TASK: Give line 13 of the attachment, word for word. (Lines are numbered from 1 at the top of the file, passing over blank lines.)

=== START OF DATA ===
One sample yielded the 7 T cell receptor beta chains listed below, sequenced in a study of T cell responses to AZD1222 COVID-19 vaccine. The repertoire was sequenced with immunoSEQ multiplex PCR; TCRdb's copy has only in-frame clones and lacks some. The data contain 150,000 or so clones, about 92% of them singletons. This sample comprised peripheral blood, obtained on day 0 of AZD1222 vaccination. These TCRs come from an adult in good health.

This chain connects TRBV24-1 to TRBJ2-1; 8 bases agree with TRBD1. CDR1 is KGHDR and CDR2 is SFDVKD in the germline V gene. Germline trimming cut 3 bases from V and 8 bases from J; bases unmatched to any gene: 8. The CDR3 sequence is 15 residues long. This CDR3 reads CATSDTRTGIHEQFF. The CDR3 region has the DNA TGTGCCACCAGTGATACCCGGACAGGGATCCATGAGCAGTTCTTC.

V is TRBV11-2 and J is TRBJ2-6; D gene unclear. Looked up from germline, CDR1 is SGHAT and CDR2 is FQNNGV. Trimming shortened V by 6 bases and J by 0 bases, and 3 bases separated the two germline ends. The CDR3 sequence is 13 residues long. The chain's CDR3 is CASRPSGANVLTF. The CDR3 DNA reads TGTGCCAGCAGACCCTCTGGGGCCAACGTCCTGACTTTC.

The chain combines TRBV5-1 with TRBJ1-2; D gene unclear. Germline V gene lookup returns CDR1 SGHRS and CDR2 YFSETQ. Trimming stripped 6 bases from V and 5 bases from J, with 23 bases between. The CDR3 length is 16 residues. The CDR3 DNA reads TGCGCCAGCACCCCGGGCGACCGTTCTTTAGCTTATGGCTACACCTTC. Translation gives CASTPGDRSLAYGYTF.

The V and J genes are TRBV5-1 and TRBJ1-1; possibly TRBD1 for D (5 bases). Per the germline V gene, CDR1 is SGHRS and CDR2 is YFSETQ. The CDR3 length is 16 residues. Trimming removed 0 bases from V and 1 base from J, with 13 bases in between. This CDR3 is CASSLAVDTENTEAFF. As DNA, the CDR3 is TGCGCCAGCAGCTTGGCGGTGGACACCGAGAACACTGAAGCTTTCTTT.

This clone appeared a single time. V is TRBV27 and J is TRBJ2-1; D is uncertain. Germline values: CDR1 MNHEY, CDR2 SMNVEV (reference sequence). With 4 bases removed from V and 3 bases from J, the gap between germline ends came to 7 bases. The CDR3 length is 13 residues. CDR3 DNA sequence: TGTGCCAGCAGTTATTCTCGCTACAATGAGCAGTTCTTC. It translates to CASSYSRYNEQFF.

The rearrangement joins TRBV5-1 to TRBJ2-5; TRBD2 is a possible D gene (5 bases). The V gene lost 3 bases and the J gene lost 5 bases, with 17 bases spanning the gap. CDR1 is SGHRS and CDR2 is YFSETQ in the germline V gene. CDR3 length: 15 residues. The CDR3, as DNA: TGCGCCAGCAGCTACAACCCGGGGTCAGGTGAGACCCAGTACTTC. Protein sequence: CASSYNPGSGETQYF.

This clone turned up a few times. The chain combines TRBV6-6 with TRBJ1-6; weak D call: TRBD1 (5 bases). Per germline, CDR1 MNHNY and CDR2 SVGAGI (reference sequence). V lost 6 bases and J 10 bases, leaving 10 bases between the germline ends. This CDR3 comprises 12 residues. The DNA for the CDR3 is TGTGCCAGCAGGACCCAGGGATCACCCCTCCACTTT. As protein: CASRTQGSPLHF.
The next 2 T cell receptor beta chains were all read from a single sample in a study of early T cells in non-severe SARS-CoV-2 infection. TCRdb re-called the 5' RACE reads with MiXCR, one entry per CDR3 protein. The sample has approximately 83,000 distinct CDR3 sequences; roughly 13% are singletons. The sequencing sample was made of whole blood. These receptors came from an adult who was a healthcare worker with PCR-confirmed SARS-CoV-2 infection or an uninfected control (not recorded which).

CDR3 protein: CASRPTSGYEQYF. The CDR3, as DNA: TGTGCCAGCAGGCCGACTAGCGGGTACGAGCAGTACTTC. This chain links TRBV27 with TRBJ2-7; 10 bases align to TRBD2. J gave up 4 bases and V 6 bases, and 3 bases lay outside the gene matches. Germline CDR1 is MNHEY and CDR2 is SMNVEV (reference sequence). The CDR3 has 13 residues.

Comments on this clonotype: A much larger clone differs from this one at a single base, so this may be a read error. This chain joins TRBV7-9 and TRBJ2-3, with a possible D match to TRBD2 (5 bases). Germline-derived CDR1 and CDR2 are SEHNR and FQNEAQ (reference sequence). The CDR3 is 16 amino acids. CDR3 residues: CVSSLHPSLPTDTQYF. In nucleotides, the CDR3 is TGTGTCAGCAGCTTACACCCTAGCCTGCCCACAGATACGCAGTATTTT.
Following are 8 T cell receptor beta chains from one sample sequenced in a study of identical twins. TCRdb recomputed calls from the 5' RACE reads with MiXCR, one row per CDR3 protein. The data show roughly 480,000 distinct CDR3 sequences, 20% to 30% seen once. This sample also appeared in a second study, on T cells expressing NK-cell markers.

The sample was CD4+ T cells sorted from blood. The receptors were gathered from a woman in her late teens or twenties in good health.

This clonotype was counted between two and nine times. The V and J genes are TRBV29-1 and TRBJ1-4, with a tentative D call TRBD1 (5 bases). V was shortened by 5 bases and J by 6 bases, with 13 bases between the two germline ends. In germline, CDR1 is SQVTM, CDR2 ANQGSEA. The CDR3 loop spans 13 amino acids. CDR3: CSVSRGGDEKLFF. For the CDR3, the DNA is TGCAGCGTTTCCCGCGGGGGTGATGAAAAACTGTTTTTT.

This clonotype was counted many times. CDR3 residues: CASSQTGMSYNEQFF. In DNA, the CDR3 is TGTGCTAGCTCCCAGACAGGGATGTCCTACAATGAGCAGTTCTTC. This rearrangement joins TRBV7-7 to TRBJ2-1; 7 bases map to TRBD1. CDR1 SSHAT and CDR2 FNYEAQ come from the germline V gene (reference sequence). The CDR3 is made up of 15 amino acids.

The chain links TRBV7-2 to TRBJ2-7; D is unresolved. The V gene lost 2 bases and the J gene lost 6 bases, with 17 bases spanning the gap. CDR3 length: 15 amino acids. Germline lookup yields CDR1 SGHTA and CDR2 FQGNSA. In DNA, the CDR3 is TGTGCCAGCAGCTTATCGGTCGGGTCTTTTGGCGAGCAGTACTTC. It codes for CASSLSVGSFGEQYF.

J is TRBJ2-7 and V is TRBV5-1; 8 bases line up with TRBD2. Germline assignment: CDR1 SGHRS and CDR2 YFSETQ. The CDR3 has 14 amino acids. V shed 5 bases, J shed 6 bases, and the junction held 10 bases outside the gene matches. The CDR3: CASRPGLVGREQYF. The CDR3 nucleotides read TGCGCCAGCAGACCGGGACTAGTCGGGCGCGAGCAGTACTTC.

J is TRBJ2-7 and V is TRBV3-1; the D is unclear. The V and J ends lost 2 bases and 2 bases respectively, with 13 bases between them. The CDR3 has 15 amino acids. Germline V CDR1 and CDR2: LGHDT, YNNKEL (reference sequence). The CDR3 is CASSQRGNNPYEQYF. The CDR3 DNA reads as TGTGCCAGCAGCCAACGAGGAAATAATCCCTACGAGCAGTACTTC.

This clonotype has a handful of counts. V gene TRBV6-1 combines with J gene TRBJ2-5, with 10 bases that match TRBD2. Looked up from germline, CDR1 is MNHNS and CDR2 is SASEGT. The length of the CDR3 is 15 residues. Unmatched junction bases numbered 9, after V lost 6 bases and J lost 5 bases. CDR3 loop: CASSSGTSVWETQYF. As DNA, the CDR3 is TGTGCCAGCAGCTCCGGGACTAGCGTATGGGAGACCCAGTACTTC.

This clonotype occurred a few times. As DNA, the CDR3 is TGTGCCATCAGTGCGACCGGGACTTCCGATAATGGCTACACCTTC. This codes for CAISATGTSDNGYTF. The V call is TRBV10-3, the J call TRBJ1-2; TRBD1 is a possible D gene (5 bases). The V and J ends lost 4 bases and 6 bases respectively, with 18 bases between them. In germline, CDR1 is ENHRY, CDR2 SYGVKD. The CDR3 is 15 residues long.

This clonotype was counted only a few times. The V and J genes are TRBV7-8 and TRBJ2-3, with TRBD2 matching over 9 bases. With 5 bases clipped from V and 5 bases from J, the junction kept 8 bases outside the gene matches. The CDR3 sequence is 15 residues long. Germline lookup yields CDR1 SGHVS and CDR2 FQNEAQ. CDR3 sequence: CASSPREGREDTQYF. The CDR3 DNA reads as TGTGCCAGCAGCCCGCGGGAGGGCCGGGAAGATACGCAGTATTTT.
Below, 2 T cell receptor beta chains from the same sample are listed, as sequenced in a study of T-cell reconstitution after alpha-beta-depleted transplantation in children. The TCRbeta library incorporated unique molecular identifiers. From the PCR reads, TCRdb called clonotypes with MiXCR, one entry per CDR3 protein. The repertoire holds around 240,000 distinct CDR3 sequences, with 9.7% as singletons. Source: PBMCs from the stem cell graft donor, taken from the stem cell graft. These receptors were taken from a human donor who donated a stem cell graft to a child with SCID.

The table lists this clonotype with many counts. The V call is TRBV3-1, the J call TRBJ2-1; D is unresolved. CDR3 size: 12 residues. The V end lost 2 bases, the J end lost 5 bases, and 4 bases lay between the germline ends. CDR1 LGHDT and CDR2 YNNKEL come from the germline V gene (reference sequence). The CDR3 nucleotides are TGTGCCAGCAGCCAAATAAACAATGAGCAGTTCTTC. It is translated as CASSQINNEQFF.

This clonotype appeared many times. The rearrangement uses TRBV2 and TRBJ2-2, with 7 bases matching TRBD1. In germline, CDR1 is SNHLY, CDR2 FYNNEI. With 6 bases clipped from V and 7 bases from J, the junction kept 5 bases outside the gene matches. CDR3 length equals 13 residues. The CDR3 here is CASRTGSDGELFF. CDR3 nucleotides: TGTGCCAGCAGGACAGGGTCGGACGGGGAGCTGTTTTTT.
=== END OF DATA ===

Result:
The sample was CD4+ T cells sorted from blood. The receptors were gathered from a woman in her late teens or twenties in good health.